Segmentation in Transmitted-Light Images

21 December 2021

This is a novel cell segmentation method that tackles the difficult case in which neither a cell marker nor phase-contrast are available.

Left: a defocused transmitted-light stack (Z-slice is changing in the animation). Middle: predicted EDM (Euclidean Distance Map). Right: contours of segmented cells
Samples provided by Daniel Thédié, El Karoui Lab, University of Edinburg

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Self-Supervised Blind Denoising

12 June 2021

This post describes a novel state-of-the-art blind denoising method based on self-supervised deep neural networks[1] I am currently developing with Charles Ollion, Sylvain Le Corff (CMAP, Ecole Polytechnique, Université Paris-Saclay), Elisabeth Gassiat (Université Paris-Saclay, CNRS, Laboratoire de mathématiques d’Orsay) and Luc Lehéricy (Laboratoire J. A. Dieudonné, Université Côte d’Azur, CNRS). The preprint is available here:

Fluorescence Microscopy Images of Convallaria dataset from[2] (spinning disc confocal microscopy).
Left: comparison raw and denoised images, Right: comparison ground truth and denoised images. The ground truth image is obtained by averaging 100 acquisitions of the same field-of-view

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DistNet: Real-time Deep Detection of bacteria

19 March 2020

Along with Charles Ollion (CMAP, Ecole Polytechnique, Université Paris-Saclay), I recently developed DistNet[1], a method based on a novel Deep Neural Network (DNN) architecture that allows simultaneous segmentation and tracking of bacteria growing in the Mother Machine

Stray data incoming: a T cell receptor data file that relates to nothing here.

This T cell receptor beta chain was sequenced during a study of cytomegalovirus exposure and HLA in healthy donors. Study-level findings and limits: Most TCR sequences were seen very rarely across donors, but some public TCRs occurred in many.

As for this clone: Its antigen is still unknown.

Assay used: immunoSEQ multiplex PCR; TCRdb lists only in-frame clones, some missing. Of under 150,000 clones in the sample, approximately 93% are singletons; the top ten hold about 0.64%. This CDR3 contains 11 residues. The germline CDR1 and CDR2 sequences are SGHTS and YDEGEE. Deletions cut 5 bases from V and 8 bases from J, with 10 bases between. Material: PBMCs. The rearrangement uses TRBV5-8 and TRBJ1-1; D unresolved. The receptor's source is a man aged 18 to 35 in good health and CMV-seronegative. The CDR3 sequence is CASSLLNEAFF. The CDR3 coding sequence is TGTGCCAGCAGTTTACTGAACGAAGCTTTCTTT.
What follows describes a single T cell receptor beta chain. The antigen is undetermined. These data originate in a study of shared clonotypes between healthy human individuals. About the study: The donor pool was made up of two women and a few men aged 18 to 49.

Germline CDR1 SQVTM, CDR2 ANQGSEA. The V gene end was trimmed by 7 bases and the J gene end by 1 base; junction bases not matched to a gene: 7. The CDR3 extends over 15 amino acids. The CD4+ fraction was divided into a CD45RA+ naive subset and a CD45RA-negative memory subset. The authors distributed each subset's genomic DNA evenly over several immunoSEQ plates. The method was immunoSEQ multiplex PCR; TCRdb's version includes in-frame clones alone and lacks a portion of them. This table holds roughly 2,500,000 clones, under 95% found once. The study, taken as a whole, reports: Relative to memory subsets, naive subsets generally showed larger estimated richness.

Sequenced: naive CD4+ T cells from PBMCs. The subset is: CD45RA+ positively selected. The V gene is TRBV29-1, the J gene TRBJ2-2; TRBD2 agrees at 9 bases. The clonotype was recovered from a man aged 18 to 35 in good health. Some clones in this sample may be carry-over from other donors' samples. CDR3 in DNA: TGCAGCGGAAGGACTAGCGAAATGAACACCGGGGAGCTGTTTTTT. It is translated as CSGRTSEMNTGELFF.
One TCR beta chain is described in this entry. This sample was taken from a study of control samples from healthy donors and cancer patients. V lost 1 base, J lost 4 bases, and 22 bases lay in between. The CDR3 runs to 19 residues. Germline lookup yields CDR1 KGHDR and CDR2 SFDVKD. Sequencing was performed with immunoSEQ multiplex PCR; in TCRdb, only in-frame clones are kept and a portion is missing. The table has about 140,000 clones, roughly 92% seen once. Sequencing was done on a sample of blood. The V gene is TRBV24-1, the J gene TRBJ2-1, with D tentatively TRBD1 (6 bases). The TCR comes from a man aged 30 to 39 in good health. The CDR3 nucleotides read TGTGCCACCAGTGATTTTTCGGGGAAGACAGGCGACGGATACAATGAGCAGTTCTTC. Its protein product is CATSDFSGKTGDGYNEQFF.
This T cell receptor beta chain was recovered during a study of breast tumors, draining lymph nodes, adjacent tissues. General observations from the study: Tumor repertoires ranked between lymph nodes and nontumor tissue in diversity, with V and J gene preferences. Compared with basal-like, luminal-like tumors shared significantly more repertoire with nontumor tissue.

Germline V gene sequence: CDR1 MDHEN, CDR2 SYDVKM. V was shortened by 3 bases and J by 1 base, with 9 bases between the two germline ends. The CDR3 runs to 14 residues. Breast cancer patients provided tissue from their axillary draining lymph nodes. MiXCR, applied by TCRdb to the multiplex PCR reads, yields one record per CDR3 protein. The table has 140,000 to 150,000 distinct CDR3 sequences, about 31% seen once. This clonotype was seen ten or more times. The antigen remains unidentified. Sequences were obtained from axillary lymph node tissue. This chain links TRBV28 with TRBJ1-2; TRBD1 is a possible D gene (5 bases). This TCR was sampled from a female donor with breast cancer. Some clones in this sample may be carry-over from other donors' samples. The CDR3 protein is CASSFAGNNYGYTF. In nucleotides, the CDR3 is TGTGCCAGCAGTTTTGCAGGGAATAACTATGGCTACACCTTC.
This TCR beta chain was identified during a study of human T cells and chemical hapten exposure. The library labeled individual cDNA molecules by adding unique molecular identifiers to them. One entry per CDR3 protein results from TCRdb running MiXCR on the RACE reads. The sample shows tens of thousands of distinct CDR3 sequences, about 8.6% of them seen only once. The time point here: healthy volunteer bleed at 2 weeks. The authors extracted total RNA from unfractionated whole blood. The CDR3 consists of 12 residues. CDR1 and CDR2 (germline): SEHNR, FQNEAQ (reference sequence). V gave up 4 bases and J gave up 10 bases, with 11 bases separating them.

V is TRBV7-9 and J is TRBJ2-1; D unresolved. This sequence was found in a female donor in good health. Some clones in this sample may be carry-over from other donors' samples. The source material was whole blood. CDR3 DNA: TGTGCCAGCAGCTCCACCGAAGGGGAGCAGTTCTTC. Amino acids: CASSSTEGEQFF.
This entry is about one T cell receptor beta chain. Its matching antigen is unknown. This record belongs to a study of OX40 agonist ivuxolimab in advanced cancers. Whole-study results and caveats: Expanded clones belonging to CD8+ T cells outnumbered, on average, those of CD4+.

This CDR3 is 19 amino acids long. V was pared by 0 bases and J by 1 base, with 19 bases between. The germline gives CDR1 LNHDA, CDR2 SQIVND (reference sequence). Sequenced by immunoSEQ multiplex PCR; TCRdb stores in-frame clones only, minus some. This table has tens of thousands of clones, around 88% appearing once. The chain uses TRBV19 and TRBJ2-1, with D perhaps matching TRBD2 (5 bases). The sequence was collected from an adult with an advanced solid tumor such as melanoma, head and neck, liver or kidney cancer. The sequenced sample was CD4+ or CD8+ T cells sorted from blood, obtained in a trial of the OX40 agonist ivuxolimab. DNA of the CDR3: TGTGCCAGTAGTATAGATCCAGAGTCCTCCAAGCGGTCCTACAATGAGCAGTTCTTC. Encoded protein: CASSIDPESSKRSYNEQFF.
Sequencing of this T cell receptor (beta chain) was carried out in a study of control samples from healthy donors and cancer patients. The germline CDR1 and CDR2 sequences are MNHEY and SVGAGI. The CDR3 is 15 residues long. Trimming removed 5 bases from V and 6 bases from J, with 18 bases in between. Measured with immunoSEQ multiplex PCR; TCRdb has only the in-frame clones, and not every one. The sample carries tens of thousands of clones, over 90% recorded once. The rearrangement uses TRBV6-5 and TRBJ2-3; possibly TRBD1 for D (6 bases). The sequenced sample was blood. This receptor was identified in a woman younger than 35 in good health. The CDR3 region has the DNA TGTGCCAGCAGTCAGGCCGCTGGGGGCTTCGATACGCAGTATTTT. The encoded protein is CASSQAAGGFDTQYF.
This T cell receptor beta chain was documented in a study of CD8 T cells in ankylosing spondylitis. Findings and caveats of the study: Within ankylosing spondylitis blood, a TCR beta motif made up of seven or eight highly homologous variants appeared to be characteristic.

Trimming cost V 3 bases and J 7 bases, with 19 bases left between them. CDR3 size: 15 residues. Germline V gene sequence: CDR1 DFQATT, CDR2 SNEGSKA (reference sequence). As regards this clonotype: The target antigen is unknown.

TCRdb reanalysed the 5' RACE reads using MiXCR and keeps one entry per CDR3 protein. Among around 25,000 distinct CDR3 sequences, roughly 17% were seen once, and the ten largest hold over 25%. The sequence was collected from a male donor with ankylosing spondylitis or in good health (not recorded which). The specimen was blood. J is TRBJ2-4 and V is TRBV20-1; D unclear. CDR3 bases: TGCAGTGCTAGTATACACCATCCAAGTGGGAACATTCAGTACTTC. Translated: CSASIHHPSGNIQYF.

The Mother machine is a popular microfluidic device that allows long-term time-lapse imaging of thousands of cells in parallel by microscopy. It has become a valuable tool for single-cell level quantitative analysis and characterization of many cellular processes such as gene expression and regulation, mutagenesis or response to antibiotics.
White arrows represent the flow of growing medium in the mother machine microfluidic chip. Left: corresponding phase-contrast microscopy image showing Escherichia Coli bacteria growing in the microchannels. Scale bar: 5 μm.
[2] microfluidic device at very low error rate. The article describing the method has been accepted in the MICCAI 2020 Conference.

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